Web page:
Open Satellite Data Confirms Island Off the Coast of Japan – High-Resolution Tasking on the Way
Yesterday, SkyFi was tagged in a X post with the request to task a high-resolution satellite image to monitor and confirm the following:
The underwater volcano is erupting so forcefully off the coast of Japan that it's led to the formation of a new island. The islet lies in the Ogasawara island chain more than 1,000 km south of Tokyo in the Pacific Ocean.
This captivating natural event has stirred curiosity worldwide, and it's no surprise that the Earth observation community was eager to get a closer look. However, when it comes to pinpointing the exact coordinates of a newly formed island, uncertainty prevails. This is where the power of satellite imagery and the importance of open data come into play.
Navigating Uncertainty with Open Data
At SkyFi, we are no strangers to the intricate dance of Earth observation, and we understand the importance of certainty, especially when spending money and resources on commercial data. When news of the volcanic eruption and the emerging island reached us, we were intrigued but cautious. How could we confirm the location of this newfound wonder without a shadow of doubt?
To crowdsource the coordinates, we turned to social media, where the collective wisdom of the online community could potentially lead us in the right direction. A few people recommended coordinates, but we knew that uncertainty persisted. To provide our users with accurate and verified information, we had to take the extra step.
Enter Open Data: A Ray of Certainty
In the realm of satellite imagery, "open data" is a term often associated with the free accessibility of Earth observation data. We took the coordinates recommended by social media users and searched the open data available on the SkyFi platform, specifically the Sentinel-2 imagery. This data, updated every five days, offers a multispectral view of our planet.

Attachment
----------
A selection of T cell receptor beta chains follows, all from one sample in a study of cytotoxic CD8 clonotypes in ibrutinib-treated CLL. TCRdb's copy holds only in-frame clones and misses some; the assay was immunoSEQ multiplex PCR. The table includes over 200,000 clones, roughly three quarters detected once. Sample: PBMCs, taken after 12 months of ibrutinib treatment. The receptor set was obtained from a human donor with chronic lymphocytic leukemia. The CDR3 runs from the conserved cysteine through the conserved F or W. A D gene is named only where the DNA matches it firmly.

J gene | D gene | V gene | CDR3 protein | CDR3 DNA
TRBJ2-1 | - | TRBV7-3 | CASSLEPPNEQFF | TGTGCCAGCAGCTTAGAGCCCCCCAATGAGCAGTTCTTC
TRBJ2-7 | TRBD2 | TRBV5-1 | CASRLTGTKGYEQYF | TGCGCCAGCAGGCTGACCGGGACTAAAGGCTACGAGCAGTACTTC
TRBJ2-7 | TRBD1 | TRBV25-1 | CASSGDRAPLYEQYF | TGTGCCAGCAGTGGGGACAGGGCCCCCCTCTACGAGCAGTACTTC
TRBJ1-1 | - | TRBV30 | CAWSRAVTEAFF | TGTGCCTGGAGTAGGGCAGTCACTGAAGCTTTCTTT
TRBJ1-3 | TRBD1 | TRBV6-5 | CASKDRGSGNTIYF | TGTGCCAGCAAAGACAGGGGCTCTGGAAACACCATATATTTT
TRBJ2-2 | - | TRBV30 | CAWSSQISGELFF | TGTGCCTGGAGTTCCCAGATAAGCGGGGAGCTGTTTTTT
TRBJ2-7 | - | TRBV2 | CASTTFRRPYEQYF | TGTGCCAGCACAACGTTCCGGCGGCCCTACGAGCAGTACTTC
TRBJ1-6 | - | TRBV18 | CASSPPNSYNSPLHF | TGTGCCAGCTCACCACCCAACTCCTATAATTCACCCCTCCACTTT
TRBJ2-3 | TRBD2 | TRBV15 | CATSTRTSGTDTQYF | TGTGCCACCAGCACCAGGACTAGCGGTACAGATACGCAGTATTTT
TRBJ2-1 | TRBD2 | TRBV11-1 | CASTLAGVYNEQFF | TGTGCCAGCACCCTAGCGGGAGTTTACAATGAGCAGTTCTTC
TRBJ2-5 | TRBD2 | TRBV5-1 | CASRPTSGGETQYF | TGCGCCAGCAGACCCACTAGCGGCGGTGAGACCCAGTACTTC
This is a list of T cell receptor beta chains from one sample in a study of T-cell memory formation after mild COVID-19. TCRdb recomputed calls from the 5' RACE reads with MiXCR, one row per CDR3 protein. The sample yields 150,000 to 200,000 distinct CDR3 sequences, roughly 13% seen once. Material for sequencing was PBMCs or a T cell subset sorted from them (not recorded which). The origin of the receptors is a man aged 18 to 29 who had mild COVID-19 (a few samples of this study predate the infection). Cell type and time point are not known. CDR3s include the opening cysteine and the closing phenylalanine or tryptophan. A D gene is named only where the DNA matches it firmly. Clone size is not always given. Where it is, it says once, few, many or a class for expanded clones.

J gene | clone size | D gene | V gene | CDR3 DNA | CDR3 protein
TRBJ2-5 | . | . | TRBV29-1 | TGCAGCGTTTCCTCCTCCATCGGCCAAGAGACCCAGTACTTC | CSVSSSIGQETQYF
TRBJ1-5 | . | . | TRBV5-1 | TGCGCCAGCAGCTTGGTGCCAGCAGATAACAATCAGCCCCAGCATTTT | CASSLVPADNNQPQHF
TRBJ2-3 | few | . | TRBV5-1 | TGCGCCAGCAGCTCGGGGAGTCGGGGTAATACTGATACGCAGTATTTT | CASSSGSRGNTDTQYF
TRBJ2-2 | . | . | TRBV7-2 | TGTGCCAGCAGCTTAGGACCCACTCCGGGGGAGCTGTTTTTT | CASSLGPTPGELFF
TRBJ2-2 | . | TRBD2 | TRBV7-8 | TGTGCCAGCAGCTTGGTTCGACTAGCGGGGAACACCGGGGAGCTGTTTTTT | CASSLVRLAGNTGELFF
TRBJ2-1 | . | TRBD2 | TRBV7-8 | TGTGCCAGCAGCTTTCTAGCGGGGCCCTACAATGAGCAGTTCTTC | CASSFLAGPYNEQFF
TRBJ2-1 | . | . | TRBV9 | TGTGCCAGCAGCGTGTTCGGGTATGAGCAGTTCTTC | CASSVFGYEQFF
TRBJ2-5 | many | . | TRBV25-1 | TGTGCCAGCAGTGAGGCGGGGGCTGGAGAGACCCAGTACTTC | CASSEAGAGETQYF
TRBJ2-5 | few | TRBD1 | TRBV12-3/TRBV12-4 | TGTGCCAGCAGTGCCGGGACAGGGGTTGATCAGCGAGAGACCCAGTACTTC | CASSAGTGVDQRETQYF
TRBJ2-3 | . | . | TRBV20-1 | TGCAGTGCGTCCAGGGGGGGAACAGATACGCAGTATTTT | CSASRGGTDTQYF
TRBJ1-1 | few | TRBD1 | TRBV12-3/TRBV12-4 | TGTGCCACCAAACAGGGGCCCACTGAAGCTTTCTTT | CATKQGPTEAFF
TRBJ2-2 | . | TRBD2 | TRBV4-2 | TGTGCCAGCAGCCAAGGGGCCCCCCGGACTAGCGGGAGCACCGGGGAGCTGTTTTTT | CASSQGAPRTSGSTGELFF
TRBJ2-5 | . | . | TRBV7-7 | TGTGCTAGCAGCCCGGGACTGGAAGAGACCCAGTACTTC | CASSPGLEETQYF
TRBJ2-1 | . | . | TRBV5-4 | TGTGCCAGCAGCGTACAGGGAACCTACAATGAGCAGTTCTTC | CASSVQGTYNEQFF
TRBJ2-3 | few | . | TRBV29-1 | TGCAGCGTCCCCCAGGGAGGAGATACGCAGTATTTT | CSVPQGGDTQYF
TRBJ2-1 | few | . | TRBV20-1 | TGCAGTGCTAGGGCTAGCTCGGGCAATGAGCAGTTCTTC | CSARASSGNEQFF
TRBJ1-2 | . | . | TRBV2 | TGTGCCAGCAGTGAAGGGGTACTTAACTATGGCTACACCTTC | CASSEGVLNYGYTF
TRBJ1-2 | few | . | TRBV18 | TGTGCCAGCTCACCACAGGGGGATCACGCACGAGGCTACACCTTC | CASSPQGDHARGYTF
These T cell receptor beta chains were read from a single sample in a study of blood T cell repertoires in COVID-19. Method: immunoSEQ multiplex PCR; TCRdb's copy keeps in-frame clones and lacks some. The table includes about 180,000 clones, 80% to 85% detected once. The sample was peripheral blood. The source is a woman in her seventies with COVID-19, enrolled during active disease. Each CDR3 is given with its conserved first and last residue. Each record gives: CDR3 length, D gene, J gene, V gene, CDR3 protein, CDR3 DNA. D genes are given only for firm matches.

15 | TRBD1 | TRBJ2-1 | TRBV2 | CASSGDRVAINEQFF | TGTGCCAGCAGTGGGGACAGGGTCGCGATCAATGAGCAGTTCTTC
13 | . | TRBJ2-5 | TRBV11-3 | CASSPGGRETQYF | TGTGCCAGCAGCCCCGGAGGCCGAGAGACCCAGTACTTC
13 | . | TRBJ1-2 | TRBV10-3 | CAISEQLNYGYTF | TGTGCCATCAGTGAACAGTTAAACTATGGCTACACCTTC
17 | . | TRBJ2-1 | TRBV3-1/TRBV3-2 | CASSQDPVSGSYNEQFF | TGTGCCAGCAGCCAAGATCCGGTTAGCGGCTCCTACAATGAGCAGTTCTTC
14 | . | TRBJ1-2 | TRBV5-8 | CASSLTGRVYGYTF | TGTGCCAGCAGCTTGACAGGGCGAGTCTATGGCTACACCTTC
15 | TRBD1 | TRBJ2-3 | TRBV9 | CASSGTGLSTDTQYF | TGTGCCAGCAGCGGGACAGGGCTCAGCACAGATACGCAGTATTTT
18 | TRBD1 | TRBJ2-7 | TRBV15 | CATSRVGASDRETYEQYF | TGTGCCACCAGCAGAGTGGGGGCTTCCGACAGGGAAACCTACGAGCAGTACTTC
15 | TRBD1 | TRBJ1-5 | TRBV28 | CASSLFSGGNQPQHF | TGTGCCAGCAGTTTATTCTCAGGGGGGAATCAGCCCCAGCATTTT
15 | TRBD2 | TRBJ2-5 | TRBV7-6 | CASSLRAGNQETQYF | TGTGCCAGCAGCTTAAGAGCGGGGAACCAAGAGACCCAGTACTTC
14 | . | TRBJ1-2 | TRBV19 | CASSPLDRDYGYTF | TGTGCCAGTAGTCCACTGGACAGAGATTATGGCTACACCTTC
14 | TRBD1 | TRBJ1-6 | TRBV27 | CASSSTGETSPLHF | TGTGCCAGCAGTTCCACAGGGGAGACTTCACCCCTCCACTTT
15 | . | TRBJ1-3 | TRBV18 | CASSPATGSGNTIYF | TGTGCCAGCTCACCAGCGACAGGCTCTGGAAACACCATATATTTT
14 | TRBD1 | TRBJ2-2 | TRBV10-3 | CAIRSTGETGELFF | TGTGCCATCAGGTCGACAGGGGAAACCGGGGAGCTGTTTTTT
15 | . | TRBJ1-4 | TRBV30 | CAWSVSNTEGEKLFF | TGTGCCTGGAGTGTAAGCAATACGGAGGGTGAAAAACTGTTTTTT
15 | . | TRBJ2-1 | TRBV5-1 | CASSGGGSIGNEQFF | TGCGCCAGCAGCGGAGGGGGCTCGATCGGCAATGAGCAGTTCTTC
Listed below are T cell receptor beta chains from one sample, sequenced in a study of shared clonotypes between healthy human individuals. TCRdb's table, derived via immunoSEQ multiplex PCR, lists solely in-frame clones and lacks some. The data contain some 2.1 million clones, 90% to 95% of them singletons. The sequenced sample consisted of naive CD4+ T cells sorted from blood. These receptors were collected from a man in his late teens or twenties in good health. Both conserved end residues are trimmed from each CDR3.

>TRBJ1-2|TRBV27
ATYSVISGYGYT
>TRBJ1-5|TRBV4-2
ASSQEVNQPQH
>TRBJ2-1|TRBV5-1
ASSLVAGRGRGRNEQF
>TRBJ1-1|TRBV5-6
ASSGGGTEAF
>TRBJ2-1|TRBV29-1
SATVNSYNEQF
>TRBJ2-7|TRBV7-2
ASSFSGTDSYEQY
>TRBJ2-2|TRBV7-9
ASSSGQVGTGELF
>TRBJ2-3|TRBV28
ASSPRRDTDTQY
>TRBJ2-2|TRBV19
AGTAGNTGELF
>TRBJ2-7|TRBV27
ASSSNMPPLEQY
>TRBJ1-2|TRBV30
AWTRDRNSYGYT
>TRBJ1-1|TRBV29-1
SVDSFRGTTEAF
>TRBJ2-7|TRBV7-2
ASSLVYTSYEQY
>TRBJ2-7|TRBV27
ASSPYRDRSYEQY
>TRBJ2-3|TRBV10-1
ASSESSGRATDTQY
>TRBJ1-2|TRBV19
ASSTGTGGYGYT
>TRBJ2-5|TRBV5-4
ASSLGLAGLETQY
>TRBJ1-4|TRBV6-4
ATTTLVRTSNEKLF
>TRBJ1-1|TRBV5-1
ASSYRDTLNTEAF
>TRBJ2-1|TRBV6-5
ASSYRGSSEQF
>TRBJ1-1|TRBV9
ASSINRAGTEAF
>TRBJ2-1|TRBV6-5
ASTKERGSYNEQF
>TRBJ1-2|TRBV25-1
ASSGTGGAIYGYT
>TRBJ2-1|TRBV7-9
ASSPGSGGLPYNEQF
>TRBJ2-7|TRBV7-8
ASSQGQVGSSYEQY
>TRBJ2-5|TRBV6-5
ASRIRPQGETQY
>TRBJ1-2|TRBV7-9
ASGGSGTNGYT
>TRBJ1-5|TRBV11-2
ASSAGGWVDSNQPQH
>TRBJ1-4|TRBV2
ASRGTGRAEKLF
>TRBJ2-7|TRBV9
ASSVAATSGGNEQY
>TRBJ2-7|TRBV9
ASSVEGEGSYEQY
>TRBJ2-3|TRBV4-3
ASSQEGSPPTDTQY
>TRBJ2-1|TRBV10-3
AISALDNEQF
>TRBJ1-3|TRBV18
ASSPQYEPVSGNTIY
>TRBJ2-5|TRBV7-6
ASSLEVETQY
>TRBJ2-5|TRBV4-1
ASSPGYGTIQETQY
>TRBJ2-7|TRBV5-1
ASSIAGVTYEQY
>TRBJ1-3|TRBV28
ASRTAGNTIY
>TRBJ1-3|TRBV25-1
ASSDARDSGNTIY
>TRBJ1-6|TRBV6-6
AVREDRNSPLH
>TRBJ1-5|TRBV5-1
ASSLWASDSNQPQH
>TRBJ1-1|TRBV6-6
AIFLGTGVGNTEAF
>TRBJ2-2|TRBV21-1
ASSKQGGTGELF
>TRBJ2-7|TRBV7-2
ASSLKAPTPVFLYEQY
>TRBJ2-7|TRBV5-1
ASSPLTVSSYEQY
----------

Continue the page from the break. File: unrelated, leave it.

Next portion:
The most recent image was captured on November 2, 2023. We cropped the segment we needed and checked out, completely free.
Analyzing Multispectral Clues
Shortly after checkout, we received the image via email, but it was quite cloudy. From previous information, we believe the underwater volcano is erupting on the southern side of the island.
Cloudy? No problem. This is where the beauty of multispectral imagery comes into play. With the ability to adjust color bands, we were able to unveil vital information. Our GIS expert took a closer look and found that band 11 was notably brighter than the others. This indicated an energy emission, a telltale sign of volcanic activity. Furthermore, the "smoke" cloud from the island was remarkably low compared to other clouds, evident from the length of shadows in the image.
The verdict was clear: the volcanic island was indeed emerging, and it was swiftly growing. We had the reassurance we needed, and our users could have confidence in the accuracy of the information.
The Power of Open Data: A First Step
This story is a testament to the power of open data in the world of satellite technology. It serves as a reminder that open data isn't just about accessibility; it's about certainty. It's the first step in unraveling the mysteries of our world, providing a solid foundation upon which further action can be taken.
In the days to come, we'll be tasking a commercial satellite to capture an image of this captivating natural phenomenon. But it's open data that led the way, reassuring us of the island's existence and guiding us on this remarkable journey of discovery.
Join the Conversation
As we witness the birth of this volcanic island, we invite you to join the conversation. Do you have questions about satellite technology, open data, or the incredible natural events shaping our world?
Share your thoughts and curiosities, and together, we'll explore the boundless possibilities of satellite technology and the reassurance that open data brings to the forefront.
Stay tuned for more updates from SkyFi as we continue to unveil the wonders of Earth observation, one satellite image at a time.